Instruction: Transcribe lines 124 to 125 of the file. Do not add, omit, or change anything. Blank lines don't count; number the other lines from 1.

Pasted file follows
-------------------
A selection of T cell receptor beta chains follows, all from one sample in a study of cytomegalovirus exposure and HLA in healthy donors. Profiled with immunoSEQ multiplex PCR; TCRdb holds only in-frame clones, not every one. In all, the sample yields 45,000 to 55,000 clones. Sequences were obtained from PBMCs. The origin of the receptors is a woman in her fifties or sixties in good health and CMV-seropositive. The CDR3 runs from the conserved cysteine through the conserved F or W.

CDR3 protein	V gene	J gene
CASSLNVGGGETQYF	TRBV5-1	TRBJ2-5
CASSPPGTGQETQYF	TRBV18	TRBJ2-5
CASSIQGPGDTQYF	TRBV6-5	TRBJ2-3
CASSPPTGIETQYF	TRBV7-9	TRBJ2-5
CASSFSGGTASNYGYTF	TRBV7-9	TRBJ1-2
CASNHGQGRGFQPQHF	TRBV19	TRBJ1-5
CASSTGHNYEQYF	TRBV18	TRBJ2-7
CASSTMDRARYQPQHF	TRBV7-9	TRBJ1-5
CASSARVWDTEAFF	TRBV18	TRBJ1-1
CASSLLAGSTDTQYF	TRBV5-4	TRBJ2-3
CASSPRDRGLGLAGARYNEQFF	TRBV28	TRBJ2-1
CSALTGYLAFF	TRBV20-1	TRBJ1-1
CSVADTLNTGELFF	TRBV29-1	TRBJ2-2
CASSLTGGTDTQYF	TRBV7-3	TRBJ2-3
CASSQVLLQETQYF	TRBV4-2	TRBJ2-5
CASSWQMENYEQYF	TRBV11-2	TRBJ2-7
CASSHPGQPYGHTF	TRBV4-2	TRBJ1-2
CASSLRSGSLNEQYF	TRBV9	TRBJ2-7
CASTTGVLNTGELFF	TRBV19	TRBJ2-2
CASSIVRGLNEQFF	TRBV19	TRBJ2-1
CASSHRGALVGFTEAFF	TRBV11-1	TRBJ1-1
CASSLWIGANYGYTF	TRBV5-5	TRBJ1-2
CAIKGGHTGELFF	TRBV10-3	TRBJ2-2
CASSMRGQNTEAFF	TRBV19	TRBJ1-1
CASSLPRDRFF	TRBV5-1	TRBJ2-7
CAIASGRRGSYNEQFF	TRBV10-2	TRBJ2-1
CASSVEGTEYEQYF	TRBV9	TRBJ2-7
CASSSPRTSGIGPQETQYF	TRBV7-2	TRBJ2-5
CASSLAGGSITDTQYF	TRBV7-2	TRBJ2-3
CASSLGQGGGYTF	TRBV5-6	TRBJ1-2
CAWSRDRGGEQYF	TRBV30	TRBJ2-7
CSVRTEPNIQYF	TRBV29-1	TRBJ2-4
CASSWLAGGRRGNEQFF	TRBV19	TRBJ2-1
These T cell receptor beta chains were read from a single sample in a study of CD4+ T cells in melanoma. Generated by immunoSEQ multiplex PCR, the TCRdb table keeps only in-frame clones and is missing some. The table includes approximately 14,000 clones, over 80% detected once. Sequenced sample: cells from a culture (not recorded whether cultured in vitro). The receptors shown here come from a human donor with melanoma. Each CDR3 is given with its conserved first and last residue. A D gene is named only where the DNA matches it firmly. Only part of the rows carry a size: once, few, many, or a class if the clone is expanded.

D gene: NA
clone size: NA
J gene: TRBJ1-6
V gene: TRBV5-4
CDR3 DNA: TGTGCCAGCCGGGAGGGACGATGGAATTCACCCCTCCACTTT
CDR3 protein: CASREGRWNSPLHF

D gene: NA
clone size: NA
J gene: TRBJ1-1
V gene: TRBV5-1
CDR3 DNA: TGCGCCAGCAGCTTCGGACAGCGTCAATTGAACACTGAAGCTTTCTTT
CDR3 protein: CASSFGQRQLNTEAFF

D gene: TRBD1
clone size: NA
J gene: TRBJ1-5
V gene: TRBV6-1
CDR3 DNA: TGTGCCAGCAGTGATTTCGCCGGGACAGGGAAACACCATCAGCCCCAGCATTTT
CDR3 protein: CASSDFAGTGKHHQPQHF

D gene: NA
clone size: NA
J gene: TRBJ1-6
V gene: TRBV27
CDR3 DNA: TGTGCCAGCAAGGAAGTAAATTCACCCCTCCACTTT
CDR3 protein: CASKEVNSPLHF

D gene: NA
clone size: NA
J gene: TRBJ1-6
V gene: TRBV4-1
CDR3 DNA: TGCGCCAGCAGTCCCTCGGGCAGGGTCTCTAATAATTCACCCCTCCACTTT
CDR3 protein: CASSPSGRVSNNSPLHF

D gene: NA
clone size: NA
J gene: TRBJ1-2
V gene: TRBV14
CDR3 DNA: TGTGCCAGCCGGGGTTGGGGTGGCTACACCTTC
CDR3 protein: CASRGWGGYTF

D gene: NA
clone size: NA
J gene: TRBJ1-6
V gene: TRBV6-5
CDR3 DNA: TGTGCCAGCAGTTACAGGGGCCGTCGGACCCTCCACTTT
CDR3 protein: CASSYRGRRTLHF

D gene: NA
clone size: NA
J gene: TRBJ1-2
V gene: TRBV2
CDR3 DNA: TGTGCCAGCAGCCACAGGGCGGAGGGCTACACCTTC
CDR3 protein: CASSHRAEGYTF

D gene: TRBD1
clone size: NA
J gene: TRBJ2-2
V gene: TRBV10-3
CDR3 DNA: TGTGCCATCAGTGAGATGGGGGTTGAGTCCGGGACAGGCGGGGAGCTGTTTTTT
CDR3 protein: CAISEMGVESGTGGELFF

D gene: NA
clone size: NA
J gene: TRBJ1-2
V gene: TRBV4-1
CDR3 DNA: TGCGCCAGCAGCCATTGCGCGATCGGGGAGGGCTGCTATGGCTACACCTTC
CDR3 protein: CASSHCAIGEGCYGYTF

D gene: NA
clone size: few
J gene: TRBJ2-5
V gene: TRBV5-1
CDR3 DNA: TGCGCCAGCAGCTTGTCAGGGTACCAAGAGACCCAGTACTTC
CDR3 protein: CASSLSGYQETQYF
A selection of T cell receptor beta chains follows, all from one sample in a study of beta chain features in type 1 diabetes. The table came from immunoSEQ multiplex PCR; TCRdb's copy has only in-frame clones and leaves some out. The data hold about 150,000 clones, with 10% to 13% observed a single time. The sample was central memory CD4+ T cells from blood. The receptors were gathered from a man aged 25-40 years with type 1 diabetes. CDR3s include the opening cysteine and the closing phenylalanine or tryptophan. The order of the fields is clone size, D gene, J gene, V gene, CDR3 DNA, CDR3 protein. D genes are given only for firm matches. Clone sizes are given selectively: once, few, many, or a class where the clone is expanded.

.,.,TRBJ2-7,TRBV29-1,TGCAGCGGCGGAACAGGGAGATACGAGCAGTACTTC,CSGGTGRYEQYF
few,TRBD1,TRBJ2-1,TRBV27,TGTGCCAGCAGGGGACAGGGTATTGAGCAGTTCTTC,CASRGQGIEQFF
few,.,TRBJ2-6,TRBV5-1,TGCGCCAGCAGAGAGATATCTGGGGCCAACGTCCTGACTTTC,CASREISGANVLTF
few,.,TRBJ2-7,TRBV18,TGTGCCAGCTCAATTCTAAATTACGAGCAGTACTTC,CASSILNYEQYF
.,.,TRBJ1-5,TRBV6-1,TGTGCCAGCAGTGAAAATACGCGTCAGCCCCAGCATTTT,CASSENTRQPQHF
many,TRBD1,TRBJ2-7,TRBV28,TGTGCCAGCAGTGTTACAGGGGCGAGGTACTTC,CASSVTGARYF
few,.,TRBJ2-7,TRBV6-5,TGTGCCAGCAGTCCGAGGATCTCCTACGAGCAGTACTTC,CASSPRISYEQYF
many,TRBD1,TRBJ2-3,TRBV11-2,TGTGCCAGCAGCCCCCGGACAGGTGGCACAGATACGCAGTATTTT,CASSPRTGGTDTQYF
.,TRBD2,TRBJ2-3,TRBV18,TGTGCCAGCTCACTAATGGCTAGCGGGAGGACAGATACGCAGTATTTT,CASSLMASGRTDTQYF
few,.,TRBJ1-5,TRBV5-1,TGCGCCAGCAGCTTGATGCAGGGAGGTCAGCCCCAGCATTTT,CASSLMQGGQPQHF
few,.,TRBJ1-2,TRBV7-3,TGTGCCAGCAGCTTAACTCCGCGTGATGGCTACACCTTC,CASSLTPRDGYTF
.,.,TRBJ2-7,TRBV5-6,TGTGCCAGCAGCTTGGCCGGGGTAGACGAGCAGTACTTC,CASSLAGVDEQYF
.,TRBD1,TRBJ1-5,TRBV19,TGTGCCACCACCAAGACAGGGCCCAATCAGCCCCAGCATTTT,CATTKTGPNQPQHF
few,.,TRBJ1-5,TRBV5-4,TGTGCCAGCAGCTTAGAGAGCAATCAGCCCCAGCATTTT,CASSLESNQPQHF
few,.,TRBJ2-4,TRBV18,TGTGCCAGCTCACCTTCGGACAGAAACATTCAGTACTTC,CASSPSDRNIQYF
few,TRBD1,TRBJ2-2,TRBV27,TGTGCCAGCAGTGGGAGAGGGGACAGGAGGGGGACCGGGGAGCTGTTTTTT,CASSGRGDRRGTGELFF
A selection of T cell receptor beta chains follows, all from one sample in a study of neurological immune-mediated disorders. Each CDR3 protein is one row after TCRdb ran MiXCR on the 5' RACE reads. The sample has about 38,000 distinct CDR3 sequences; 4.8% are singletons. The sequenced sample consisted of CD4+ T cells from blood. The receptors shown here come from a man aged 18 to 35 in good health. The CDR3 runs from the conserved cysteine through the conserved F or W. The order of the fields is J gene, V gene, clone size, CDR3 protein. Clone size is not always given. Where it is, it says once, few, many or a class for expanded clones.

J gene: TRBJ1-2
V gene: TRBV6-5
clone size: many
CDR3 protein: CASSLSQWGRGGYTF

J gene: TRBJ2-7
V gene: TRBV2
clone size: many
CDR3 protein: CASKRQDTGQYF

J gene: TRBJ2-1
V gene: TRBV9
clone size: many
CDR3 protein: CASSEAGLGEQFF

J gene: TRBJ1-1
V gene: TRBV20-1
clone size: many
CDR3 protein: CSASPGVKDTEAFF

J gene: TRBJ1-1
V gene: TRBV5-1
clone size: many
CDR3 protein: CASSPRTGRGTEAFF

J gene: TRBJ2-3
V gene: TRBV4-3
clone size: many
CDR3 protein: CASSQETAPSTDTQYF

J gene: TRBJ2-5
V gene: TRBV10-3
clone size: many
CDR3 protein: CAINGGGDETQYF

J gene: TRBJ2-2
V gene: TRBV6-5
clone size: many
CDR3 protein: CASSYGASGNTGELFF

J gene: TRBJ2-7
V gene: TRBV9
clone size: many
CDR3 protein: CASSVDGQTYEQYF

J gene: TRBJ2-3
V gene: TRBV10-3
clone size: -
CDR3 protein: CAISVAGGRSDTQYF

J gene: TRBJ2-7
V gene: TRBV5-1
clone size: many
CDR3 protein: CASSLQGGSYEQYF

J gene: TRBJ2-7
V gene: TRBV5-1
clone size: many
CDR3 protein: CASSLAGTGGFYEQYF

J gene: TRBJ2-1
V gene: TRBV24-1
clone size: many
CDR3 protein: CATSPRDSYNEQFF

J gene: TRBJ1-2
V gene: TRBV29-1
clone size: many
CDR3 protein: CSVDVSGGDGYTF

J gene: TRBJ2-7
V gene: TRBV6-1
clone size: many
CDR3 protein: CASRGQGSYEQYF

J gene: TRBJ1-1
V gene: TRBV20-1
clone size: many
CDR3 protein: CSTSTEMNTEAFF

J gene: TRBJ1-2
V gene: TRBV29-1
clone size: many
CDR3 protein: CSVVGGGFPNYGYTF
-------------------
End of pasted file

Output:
CDR3 protein: CASSLSQWGRGGYTF

J gene: TRBJ2-7